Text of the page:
–  having regard to the Commission communication of 24 July 2013 entitled ‘Towards a more competitive and efficient defence and security sector’ (COM(2013)0542) and to the implementation roadmap of 24 June 2014 (COM(2014)0387),

–  having regard to Directive 2009/43/EC of the European Parliament and of the Council of 6 May 2009 simplifying terms and conditions of transfers of defence-related products within the Community(1) ,

–  having regard to Directive 2009/81/EC of the European Parliament and of the Council of 13 July 2009 on the coordination of procedures for the award of certain works contracts, supply contracts and service contracts by contracting authorities or entities in the fields of defence and security, and amending Directives 2004/17/EC and 2004/18/EC(2) ,

–  having regard to its resolutions on the Common Security and Defence Policy, in particular to those of 21 November 2013 on the implementation of the Common Security and Defence Policy(3) and on the European Defence Technological and Industrial Base(4) , and of 12 September 2013 on the maritime dimension of the Common Security and Defence Policy(5) and on the EU’s military structures: state of play and future prospects(6) ,

–  having regard to its resolution of 22 November 2012 on Cyber Security and Defence(7) ,

–  having regard to its resolution of 3 April 2014 on the EU comprehensive approach and its implications for the coherence of EU external action(8) ,

–  having regard to its recommendation of 13 June 2013 to the Vice‑President of the Commission/High Representative of the Union for Foreign Affairs and Security Policy, to the Council and to the Commission on the 2013 review of the organisation and the functioning of the EEAS(9) and to the Council conclusions of 17 December 2013 on the EEAS Review 2013(10) ,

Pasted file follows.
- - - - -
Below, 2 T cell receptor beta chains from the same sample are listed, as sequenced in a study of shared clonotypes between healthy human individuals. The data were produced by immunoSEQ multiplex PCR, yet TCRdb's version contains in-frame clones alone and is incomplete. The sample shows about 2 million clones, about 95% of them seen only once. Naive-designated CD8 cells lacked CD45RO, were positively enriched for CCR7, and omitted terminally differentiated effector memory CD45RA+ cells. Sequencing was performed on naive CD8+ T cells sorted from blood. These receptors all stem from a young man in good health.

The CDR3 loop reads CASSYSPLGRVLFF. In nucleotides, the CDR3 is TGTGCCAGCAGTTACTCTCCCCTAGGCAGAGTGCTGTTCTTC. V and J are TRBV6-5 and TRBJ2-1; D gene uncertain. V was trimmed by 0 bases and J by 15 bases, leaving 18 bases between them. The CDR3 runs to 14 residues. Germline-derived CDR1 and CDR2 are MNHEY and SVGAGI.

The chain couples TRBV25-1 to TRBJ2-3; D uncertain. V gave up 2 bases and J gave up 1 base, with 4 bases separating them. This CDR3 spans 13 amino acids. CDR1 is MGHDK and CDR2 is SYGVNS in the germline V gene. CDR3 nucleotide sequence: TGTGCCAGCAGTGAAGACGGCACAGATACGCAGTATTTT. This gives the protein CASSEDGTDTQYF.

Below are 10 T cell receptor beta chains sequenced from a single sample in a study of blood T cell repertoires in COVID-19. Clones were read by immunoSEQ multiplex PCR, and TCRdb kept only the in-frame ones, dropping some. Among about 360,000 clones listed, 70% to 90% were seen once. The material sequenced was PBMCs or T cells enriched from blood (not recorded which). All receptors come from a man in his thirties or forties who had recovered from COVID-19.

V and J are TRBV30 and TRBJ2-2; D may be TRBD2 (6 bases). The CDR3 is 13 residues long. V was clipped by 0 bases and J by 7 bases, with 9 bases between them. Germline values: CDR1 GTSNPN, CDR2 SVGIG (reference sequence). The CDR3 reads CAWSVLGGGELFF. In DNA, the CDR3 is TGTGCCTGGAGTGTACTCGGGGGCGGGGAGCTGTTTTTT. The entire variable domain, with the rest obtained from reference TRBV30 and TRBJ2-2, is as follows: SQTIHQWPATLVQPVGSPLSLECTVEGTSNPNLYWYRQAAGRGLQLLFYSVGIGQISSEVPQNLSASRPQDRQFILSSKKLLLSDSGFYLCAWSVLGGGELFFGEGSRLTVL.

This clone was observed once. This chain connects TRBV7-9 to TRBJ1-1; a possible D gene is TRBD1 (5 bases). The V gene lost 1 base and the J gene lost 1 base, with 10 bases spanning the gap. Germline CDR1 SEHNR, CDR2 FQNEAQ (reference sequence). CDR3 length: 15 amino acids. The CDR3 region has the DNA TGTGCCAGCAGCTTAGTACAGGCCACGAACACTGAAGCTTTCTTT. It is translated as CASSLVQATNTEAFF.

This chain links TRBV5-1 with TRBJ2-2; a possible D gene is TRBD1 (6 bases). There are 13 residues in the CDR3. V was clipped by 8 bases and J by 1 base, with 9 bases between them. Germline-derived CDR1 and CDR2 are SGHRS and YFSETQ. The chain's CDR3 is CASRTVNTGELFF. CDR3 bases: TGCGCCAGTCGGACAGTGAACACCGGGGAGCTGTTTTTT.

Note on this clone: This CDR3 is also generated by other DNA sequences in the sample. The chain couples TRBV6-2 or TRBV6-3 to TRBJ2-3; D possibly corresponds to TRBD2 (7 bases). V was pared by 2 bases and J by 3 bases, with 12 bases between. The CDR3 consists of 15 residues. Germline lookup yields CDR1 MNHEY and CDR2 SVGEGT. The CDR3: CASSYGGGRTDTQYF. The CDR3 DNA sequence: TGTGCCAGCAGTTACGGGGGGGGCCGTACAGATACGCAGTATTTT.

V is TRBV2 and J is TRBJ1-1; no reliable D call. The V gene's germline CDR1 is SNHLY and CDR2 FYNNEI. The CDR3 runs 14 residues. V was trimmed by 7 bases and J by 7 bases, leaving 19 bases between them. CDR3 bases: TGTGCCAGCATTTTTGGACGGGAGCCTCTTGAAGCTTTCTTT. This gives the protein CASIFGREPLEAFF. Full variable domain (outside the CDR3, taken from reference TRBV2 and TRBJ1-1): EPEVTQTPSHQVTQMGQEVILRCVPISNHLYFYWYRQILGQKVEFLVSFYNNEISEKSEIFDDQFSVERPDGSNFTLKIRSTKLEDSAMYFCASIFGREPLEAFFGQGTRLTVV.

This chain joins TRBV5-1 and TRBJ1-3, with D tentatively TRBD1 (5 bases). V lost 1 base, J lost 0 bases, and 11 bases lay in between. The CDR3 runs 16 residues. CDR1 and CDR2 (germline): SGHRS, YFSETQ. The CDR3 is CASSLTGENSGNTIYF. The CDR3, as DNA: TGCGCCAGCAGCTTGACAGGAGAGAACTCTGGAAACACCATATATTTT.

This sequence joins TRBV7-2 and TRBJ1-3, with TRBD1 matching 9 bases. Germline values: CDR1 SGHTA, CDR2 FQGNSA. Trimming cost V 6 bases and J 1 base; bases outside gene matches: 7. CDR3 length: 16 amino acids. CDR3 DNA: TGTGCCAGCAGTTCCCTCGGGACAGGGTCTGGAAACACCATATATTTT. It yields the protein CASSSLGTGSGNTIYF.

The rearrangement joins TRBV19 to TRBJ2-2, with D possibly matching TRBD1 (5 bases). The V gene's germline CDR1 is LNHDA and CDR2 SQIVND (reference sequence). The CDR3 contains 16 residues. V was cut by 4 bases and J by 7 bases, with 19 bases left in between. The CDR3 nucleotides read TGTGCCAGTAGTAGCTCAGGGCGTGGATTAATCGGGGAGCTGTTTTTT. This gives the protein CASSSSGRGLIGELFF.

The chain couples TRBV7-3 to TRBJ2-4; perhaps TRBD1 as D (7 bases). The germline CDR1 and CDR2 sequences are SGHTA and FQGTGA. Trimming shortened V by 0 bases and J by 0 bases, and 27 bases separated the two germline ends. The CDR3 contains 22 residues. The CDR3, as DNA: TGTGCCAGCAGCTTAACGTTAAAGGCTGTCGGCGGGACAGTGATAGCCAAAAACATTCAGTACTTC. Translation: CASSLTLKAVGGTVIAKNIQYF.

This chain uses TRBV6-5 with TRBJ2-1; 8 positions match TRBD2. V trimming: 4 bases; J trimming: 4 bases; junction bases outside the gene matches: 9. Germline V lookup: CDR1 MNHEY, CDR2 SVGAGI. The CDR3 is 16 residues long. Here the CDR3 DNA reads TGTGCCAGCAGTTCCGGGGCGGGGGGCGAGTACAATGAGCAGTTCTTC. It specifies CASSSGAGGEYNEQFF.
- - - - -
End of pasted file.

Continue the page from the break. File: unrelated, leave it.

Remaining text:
–  having regard to the Charter of the United Nations,

–  having regard to Rule 132(1) of its Rules of Procedure,

–  having regard to the report of the Committee on Foreign Affairs (A8-0054/2015),

Overall security context

1.  Considers the security environment of the EU and of its eastern and southern neighbourhoods to be increasingly unstable and volatile due to the great number of long‑standing and newly emerging security challenges; regards the conflict in eastern Ukraine, the conflicts in Syria and Iraq, with the rise of the ISIS terrorist organisation, the Libyan crisis and the terrorist threat in Africa (in particular in the Sahel, Libya and the Horn of Africa) as direct threats to the Union’s security; considers, also, that the US ‘pivot to Asia-Pacific’ and the impact of the financial crisis on Member States’ defence budgets and capabilities serve to highlight just how necessary it is for the Union and its Member States to shoulder more responsibility for their own security and defence; insists that the EU will be able to respond effectively to the new security challenges mentioned above only if its structures and its Member States work together in a common and truly coordinated effort in the context of the CFSP/CSDP;